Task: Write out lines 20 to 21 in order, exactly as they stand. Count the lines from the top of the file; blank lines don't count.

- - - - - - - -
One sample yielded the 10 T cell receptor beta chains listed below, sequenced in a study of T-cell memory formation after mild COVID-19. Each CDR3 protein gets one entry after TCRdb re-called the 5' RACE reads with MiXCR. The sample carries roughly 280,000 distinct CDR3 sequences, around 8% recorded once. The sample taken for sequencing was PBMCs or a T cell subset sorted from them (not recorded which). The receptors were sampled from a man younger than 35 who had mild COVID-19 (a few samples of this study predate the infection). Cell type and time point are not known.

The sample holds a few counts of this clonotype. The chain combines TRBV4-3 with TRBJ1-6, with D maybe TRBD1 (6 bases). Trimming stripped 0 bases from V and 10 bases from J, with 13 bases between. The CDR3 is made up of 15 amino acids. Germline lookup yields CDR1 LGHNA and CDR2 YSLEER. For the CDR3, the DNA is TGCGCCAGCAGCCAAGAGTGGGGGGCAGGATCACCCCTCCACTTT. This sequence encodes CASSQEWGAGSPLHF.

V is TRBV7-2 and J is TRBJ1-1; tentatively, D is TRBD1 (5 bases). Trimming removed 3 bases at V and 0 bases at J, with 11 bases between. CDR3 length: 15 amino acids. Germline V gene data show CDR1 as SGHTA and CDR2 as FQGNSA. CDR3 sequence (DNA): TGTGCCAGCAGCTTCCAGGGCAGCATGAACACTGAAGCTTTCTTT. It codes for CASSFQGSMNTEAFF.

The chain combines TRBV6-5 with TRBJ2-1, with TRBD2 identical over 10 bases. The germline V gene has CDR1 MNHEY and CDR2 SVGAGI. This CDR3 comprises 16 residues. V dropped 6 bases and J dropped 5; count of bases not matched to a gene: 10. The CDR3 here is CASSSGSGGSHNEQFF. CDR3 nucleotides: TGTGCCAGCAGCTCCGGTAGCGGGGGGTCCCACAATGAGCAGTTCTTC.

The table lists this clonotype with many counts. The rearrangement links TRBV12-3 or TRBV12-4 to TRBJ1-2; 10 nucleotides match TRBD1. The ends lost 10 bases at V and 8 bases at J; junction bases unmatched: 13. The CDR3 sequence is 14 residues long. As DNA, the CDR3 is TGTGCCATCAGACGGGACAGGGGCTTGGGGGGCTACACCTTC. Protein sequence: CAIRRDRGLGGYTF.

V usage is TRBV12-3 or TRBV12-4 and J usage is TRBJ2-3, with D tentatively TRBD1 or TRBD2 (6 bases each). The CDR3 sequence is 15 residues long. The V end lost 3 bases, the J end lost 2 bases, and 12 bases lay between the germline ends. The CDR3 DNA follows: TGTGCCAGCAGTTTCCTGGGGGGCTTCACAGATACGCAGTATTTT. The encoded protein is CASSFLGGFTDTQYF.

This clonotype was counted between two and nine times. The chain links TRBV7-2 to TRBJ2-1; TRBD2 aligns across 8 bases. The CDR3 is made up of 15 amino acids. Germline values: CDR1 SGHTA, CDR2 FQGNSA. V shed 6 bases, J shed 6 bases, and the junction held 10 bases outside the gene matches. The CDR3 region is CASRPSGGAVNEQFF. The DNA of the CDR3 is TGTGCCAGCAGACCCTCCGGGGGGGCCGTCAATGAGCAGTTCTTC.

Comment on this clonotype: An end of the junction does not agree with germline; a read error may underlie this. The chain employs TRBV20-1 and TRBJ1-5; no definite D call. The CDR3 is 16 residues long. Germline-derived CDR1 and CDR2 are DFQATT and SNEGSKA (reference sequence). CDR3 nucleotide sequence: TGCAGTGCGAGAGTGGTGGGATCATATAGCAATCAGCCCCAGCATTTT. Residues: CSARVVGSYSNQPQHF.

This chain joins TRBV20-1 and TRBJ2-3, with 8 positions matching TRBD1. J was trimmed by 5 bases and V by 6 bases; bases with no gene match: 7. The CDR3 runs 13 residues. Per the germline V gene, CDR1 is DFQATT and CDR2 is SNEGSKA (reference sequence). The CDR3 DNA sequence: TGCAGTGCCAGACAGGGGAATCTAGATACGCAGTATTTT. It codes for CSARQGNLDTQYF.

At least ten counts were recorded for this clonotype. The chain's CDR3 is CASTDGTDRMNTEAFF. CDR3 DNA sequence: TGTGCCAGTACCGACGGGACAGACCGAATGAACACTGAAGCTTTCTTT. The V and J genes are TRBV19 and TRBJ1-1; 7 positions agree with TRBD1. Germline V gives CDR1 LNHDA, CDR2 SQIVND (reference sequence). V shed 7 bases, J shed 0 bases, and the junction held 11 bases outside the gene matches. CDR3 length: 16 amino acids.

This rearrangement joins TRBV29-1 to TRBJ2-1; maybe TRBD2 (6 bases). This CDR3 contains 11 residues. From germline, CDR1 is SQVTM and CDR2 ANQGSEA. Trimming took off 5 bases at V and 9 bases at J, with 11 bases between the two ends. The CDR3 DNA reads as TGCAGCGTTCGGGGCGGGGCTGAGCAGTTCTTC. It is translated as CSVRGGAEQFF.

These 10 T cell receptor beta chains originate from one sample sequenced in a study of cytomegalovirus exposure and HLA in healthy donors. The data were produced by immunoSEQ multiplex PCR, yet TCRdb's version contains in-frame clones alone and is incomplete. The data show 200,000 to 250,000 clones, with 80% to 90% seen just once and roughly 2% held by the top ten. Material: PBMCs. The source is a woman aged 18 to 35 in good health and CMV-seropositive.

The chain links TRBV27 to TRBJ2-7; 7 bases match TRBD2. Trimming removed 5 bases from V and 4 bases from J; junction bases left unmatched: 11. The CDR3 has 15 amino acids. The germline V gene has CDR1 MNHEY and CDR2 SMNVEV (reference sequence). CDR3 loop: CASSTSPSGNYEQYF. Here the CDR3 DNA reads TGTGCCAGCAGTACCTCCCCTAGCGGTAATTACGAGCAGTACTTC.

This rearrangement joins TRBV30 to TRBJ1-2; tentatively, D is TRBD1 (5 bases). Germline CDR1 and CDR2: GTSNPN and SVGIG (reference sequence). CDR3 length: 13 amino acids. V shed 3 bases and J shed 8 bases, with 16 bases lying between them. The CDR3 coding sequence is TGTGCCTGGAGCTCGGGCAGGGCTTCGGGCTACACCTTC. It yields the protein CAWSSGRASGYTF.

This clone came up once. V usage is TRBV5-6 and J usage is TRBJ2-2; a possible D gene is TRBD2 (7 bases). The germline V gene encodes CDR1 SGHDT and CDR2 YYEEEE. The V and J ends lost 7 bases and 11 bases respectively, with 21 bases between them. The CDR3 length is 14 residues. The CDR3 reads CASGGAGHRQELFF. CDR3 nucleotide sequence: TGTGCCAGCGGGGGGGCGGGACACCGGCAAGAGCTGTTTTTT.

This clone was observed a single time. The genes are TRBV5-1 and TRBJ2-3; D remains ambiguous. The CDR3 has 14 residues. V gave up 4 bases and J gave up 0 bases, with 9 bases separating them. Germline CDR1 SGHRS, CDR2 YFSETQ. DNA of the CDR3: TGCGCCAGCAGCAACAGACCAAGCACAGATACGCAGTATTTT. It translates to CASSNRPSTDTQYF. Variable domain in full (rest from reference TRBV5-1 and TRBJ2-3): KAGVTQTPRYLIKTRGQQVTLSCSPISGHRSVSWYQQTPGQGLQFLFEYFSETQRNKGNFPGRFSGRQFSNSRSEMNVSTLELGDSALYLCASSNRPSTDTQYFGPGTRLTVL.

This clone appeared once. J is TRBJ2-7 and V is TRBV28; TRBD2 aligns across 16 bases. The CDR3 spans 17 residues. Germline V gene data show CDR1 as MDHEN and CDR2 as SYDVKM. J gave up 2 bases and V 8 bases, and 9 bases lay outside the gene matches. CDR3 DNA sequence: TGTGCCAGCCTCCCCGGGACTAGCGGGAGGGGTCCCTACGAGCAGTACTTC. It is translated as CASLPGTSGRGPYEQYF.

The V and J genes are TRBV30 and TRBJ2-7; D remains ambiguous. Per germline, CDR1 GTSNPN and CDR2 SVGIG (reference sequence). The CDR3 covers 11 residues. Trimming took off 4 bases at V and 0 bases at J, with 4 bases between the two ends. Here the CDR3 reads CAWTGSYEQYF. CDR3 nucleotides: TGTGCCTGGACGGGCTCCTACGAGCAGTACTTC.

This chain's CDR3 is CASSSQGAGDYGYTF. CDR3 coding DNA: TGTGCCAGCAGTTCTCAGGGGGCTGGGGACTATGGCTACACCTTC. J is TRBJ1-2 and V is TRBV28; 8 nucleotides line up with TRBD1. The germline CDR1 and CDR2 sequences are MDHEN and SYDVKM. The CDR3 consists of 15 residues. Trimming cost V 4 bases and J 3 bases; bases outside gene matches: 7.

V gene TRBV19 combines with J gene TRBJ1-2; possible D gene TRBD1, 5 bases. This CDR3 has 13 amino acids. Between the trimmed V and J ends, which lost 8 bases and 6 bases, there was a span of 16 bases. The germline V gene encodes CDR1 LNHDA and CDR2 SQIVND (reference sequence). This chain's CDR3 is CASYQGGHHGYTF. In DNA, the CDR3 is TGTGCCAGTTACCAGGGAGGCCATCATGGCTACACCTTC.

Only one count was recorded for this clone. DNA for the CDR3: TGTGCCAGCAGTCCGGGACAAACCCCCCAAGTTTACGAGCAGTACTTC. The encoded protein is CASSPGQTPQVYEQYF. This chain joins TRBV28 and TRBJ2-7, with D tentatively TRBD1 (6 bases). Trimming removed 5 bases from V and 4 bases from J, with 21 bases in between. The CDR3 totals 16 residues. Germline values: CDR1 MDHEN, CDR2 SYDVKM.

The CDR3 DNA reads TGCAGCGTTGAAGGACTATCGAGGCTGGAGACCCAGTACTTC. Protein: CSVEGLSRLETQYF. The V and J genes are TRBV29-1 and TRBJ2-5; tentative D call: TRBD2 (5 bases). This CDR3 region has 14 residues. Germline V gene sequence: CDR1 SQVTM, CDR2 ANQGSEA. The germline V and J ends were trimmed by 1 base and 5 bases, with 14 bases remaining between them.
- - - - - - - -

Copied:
V gene TRBV19 combines with J gene TRBJ1-2; possible D gene TRBD1, 5 bases. This CDR3 has 13 amino acids. Between the trimmed V and J ends, which lost 8 bases and 6 bases, there was a span of 16 bases. The germline V gene encodes CDR1 LNHDA and CDR2 SQIVND (reference sequence). This chain's CDR3 is CASYQGGHHGYTF. In DNA, the CDR3 is TGTGCCAGTTACCAGGGAGGCCATCATGGCTACACCTTC.

Only one count was recorded for this clone. DNA for the CDR3: TGTGCCAGCAGTCCGGGACAAACCCCCCAAGTTTACGAGCAGTACTTC. The encoded protein is CASSPGQTPQVYEQYF. This chain joins TRBV28 and TRBJ2-7, with D tentatively TRBD1 (6 bases). Trimming removed 5 bases from V and 4 bases from J, with 21 bases in between. The CDR3 totals 16 residues. Germline values: CDR1 MDHEN, CDR2 SYDVKM.